Students work for campaigns, political orgs in summer
Barr Benyamin began discussing politics with the Israeli-Palestinian conflict with his father at a young age. His interest in the election process was cemented with the Bush-Gore race of 2000. Now, a senior majoring in political science and business administration, Benyamin has spent his summer interning with the Republican National Committee.
“I’ve been very passionate about politics for a long time. I’ve considered it as a career for a while,” Benyamin said. “I feel like this summer really affirmed it in my mind. I find it fascinating. Work is never boring. I feel like I have a purpose. I’m working toward something productive rather than just working.”
This summer, the Jesse M. Unruh Institute of Politics paired at least 30 USC students, including Benyamin, with internships to give them hands-on experience with politics, according to Arthur Auerbach, internship coordinator for “Directed Governmental and Political Leadership Internship” (POSC 395). The course is designed to mix practical experience students receive from their internships with professional skills, such as how to interview and craft resumes.
“The one thing I push with students is that they really need to distinguish themselves from other students in terms of taking the next step post-graduation,” Auerbach said. “The main thing is to gain some real-life work experience so they have a better sense of what they want to do after they graduate.”
Aaron Taxy, a junior majoring in international relations, began interning with Congressman Howard Berman’s (D) re-election campaign in January. He said his time with the campaign so far has already given him valuable experience, including working on senior outreach before the June primaries, doing research and staffing events.
“Since I’ve been on the campaign since January, they’ve definitely given me a really good amount of responsibility,” Taxy said. “They generally like to give interns greater responsibilities because they’re there more frequently than volunteers.”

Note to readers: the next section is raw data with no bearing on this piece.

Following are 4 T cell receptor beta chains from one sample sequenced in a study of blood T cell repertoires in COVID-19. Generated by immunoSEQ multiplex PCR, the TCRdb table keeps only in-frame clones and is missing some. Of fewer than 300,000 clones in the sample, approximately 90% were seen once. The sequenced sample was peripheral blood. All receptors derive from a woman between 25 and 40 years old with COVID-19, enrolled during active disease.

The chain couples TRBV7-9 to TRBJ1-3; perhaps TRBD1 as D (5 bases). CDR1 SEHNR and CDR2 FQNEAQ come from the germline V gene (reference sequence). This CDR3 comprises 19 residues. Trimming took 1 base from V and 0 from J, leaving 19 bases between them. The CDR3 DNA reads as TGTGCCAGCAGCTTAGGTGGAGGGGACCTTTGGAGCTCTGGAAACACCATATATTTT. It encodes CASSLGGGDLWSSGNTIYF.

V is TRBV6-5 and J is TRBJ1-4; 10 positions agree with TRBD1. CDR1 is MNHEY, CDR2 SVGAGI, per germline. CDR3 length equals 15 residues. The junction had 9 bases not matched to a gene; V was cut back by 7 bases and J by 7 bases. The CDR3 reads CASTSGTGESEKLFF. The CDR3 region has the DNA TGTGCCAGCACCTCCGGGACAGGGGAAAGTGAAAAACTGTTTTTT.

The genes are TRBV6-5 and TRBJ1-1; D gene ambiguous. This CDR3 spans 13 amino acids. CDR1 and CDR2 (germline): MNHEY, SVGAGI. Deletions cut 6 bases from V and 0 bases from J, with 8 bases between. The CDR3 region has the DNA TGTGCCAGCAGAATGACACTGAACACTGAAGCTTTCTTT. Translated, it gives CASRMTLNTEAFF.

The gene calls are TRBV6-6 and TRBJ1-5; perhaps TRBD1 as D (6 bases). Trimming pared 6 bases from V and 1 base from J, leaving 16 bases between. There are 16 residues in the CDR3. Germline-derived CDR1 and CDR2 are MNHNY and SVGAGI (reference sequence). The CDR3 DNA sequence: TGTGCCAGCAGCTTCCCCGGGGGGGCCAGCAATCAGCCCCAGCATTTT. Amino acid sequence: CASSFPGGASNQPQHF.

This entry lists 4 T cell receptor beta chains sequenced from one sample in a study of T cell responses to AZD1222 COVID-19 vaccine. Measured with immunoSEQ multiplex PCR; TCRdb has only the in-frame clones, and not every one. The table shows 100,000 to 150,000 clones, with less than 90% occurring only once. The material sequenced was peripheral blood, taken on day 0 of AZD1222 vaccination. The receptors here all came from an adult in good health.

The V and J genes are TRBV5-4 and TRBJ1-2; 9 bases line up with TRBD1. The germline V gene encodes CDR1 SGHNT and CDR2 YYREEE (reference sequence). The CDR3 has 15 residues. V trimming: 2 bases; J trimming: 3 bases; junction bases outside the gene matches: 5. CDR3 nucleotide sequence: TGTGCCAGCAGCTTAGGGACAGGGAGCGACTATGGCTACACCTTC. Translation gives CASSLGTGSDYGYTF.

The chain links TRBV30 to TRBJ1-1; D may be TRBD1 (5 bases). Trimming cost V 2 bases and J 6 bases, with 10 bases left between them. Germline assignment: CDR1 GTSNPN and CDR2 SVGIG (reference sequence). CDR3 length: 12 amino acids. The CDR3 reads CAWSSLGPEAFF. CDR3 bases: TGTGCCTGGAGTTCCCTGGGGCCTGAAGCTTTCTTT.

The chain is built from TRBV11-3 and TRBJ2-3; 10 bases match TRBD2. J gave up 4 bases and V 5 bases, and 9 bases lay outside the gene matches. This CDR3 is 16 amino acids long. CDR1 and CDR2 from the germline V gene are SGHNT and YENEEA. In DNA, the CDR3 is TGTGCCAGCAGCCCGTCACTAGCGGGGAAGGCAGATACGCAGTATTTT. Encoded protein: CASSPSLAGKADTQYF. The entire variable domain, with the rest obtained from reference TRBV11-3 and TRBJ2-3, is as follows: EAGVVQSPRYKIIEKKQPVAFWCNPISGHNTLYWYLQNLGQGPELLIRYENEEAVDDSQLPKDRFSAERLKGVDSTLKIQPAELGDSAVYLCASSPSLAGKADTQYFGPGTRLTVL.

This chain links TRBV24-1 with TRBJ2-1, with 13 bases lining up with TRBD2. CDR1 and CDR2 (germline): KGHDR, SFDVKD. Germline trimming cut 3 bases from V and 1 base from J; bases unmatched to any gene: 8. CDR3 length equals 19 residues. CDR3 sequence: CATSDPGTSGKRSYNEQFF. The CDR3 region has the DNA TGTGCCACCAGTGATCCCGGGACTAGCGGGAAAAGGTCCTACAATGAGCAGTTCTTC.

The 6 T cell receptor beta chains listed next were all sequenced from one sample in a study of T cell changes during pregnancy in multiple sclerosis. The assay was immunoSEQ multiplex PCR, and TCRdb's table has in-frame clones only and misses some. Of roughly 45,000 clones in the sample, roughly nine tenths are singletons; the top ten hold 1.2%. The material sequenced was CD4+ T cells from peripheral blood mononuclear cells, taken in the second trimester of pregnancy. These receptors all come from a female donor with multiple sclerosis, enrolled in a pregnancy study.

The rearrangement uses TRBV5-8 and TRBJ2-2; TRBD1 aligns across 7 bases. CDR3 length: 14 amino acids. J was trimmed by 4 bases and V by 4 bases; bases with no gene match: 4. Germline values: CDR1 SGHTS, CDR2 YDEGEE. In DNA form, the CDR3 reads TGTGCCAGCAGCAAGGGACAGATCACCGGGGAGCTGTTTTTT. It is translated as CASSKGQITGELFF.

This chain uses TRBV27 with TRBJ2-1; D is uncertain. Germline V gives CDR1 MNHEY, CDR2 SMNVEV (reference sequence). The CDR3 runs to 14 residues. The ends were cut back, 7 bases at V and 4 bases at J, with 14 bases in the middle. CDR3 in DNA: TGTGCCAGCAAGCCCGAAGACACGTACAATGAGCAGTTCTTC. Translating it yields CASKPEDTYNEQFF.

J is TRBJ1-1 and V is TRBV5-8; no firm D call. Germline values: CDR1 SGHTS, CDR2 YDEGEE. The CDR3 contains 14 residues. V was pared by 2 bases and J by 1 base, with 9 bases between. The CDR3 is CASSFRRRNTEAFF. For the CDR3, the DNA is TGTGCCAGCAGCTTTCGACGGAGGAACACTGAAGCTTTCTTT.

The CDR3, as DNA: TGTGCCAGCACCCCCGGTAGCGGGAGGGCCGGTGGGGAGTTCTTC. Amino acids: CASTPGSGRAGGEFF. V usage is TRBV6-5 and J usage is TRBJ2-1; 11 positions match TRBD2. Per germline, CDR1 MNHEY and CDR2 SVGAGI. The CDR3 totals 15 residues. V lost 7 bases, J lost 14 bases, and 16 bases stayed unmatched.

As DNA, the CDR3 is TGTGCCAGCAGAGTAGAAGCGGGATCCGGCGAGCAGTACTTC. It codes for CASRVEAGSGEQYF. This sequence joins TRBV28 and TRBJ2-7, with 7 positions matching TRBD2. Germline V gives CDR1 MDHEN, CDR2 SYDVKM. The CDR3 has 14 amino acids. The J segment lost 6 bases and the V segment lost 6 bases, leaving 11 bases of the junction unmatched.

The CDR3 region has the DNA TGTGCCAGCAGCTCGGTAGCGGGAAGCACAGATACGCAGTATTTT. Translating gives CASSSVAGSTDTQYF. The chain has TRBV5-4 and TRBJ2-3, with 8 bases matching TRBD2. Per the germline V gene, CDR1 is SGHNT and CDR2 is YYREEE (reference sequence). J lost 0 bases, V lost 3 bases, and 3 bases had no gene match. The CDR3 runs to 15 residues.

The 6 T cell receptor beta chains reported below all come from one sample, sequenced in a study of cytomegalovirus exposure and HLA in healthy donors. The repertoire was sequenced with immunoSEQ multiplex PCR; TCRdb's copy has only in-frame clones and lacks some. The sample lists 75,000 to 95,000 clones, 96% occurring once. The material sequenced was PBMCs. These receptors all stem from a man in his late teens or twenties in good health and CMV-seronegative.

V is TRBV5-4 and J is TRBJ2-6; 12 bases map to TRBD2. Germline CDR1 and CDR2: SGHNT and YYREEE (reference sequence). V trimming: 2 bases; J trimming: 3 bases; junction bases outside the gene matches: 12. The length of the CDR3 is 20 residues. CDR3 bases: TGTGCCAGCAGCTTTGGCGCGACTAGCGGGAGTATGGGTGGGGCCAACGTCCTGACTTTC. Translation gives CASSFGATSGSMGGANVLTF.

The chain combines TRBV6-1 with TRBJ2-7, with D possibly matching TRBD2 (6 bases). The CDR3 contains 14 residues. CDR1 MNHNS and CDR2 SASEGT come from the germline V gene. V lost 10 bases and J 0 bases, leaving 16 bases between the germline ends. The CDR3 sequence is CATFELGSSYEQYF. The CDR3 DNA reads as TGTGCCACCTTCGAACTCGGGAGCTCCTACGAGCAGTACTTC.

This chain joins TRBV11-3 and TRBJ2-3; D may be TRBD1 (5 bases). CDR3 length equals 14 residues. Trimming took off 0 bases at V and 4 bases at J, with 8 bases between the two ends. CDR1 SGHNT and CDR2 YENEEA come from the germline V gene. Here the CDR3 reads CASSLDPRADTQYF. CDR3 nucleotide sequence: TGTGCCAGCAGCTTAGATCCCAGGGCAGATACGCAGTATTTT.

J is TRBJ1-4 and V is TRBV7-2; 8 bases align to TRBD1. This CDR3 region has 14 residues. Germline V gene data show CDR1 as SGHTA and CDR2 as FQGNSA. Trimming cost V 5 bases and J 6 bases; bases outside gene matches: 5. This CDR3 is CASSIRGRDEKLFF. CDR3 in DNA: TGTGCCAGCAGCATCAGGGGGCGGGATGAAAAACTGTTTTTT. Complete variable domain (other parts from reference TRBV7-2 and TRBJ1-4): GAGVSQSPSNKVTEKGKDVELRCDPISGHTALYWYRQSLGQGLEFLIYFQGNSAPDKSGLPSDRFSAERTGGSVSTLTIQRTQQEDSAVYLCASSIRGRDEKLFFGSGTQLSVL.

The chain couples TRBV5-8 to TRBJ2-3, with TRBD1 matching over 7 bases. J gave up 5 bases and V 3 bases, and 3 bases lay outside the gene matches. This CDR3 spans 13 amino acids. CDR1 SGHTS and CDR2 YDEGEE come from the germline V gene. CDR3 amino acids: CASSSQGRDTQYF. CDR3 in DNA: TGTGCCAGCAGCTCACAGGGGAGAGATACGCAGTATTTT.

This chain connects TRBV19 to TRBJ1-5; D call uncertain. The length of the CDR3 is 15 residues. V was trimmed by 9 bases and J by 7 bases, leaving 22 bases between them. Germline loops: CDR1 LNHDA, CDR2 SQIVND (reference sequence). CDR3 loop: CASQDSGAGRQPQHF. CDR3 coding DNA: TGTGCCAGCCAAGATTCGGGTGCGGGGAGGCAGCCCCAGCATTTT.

Benyamin worked primarily on web advertisements, doing everything from research to video editing, he said.
“I’ve really learned a lot. Anyone that tells you that they haven’t is lying,” Benyamin said. “I’ve learned running a political campaign is a lot more intricate and difficult than it looks. You have hundreds of people behind the scenes doing things that you never even think about.”
Both Taxy and Benyamin said their internship experiences have given them an understanding of politics that cannot be achieved simply by taking political science courses.
“You can read the news, you can watch the pundit analyze and analyze,” Taxy said. “Only when you’re there, in the moment, can you understand how the internal operation works and just how every piece matters and the success of the election comes down to every single person doing their jobs.”
Alex Yebri, a senior majoring in political science, had planned to spend his summer studying for the LSAT when he was offered a position with Mitt Romney’s campaign in Boston. He decided to push back his LSAT plans and to take an internship with the communications team, where he organized press briefings and was a main contact on the press line.
“I was going to put politics on the back burner and focus on studying for the LSATs, but when you get an opportunity like this, you can’t pass it up,” Yebri said. “After a couple days of deliberating, I had to say yes.”
Taxy plans to continue interning part-time with Congressman Berman through the election to see the campaign all the way to the end.
Though he said he does not know what he plans to do after graduating, this internship has provided him with skills and experience to help him in the future.
“I don’t know what kind of political job would best suit me, but I’m loving it. I love reaching out to the community. I love the intellectual aspect of policy-making,” Taxy said. “Even if I don’t go into politics after school, this experience will be unbelievably valuable to my future.”
Yebri said he still plans to pursue a career in law but has not entirely ruled out continuing to work in politics after his experience with Romney’s campaign.
“Working on a campaign is one of the must fulfilling things because, in the end, you feel like you really made a difference and helped a cause greater than yourself,” he said. “Whether it’s a career or something in your free time, I think you’ll get something out of it greater than any other profession.”